USDA Congratulates Conservationists on New Quail Studies Report

For 25 years, Quail Unlimited and its dedicated members and chapters nationwide have been the true leader in wild quail conservation, in the field, with research partners and with our legislators. We are so very pleased that the new Northern Bobwhite Quail report just issued by the United States Department of Agriculture (USDA) shows an overall growing population trend in states we have worked in diligently to stabilize and grow the quail population through habitat improvement.

The report states that Nebraska, Kansas and Missouri specifically, in CRP areas, have experienced a 3 percent overall population. “What a wonderful thank you to everyone who has dedicated themselves to wild quail”, states Rocky Evans, President of Quail Unlimited . “We know that we cannot sit back and enjoy the data. We must keep working to raise more funding, educate private landowners, and manage and work the ground to ensure this trend continues. Make no mistake; this is what we are working for with every cent raised by Quail Unlimited, its members and staff. Quail are our central- our only focus- and we are so grateful to have hard scientific evidence that validates the 25 years of work is paying off just the way it should”. “Further, it is critically important to recognize the various state conversation agencies without whose help this would not have happened. For example, in Missouri, working with the Missouri Department of Conservation, the QU Missouri Quail Habitat Initiative produced tens of thousands of dollars matched by the state for habitat work and, in fact, is now the model for all states.” Evans emphasized “state agencies are the conservation partners that we value beyond words.” “The studies offer good news to conservationists, biologists, hunters, bird watchers and others who care about the health of bird populations”, said John Johnson, Deputy Administrator of USDA’s Farm Service Agency.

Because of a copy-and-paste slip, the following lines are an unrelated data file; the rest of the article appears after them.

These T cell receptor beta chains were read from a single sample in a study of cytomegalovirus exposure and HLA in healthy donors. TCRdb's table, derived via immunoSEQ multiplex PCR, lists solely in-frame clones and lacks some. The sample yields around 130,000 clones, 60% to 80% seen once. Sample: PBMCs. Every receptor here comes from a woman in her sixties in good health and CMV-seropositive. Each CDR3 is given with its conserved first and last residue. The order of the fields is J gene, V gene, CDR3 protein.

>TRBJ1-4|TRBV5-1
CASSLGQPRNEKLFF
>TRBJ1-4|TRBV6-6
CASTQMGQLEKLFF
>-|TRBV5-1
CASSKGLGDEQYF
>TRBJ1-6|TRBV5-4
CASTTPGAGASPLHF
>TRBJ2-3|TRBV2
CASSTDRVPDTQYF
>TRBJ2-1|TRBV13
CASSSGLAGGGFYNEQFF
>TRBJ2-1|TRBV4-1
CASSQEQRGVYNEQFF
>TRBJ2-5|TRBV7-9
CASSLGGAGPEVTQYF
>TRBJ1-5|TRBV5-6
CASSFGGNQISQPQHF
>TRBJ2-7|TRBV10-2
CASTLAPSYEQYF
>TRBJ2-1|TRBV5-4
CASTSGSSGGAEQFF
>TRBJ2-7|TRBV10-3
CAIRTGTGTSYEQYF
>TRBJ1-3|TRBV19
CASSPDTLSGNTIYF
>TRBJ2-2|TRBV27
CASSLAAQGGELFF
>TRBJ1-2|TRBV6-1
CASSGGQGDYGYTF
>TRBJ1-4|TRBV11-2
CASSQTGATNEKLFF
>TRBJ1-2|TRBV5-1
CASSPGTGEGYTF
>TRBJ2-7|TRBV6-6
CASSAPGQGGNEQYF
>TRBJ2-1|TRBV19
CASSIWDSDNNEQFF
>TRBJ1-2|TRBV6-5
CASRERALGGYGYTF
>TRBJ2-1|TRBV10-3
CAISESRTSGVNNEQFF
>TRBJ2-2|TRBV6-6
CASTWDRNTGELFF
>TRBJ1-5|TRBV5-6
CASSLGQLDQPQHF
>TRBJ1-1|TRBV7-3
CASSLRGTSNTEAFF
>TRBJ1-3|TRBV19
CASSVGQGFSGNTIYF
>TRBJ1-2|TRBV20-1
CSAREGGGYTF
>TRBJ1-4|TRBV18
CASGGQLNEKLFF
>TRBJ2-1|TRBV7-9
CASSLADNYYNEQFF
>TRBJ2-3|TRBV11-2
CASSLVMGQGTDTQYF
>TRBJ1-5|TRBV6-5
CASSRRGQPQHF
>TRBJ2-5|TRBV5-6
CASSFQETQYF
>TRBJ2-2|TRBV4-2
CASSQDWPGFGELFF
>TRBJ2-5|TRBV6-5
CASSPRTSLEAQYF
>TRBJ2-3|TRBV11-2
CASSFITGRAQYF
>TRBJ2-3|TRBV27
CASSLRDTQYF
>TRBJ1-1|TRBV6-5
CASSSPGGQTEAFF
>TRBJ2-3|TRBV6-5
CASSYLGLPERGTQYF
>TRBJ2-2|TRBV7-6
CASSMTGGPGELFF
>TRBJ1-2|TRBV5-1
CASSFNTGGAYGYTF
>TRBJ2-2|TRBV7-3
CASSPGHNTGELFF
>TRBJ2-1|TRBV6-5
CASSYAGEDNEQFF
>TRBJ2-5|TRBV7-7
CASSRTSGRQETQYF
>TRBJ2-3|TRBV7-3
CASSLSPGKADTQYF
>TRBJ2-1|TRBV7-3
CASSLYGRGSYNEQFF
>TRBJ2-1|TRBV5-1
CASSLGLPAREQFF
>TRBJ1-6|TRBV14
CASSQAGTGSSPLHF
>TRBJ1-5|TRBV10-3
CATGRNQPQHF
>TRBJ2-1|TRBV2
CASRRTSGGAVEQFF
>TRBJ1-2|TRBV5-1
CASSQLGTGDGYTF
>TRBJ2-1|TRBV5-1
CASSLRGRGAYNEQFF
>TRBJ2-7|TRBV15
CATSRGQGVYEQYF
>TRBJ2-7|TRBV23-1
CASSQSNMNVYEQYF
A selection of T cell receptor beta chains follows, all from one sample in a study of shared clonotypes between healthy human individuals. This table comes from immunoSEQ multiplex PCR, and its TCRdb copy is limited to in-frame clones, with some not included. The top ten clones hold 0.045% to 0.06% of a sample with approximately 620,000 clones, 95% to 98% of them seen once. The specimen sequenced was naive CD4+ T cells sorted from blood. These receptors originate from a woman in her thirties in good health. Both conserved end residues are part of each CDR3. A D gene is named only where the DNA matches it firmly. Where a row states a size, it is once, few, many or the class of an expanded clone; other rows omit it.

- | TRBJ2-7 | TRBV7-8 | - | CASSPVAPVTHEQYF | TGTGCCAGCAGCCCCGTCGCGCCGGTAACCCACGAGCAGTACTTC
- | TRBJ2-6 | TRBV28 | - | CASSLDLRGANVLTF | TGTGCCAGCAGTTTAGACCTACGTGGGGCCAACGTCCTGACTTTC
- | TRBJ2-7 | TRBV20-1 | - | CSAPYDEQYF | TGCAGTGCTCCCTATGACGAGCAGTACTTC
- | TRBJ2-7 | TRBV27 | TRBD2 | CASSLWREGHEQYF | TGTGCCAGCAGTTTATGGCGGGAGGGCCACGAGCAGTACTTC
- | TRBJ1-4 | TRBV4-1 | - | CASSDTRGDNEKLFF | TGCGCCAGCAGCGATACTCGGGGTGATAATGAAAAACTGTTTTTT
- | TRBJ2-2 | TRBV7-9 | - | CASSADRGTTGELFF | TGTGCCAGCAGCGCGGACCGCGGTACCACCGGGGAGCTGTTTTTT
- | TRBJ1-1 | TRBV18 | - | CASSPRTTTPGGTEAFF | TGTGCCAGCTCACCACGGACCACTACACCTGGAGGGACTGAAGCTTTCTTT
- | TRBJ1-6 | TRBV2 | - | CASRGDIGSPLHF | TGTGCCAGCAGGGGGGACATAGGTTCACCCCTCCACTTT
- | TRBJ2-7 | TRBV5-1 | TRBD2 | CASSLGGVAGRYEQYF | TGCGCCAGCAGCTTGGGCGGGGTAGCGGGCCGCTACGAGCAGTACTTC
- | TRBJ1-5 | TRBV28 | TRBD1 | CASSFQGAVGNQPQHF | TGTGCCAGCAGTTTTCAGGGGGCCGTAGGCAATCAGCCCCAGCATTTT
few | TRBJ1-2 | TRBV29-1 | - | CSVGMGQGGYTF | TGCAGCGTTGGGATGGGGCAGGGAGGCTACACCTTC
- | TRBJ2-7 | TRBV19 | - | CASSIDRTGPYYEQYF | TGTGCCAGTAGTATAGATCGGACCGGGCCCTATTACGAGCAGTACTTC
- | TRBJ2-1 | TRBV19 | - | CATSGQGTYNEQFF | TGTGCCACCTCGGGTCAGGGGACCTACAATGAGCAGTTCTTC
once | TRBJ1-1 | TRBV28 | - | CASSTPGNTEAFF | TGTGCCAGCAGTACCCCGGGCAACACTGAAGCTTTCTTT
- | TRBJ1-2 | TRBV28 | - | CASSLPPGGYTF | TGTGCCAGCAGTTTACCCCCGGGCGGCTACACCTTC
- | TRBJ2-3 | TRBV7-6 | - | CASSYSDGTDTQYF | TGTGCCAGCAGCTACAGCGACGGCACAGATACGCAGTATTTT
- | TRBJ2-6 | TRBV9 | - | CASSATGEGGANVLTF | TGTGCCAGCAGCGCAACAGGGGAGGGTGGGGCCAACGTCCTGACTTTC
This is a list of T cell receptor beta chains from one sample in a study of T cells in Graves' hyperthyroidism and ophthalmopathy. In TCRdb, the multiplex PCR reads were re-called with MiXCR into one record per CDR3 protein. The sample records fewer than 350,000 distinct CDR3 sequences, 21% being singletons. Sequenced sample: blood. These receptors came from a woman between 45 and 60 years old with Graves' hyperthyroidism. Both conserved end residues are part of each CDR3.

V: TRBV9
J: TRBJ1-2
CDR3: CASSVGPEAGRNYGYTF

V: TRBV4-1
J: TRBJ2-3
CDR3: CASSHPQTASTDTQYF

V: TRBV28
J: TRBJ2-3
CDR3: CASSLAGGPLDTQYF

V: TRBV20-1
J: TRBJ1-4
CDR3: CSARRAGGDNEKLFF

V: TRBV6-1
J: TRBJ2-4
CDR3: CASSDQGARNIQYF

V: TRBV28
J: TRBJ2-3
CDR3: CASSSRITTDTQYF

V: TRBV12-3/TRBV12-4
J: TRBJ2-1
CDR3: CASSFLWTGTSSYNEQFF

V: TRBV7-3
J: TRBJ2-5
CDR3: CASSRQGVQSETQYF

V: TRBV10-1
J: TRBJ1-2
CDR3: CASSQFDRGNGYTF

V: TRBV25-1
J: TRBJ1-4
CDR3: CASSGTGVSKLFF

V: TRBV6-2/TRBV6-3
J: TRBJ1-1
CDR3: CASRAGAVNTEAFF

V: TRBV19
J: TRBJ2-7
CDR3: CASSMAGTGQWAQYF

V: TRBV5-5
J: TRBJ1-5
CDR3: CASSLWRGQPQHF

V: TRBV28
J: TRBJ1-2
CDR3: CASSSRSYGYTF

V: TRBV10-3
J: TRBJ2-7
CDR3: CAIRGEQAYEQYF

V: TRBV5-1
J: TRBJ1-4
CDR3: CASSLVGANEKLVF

In the Northern Bobwhite Quail study, conducted in 2005 and 2006, Mississippi State University (MSU) researchers found that, generally, quail numbers increased in CRP areas. CRP is a voluntary program, in which farmers and ranchers plant grasses and trees in crop fields and along streams that benefits wildlife. Today, more than 37 million acres are enrolled in the program.


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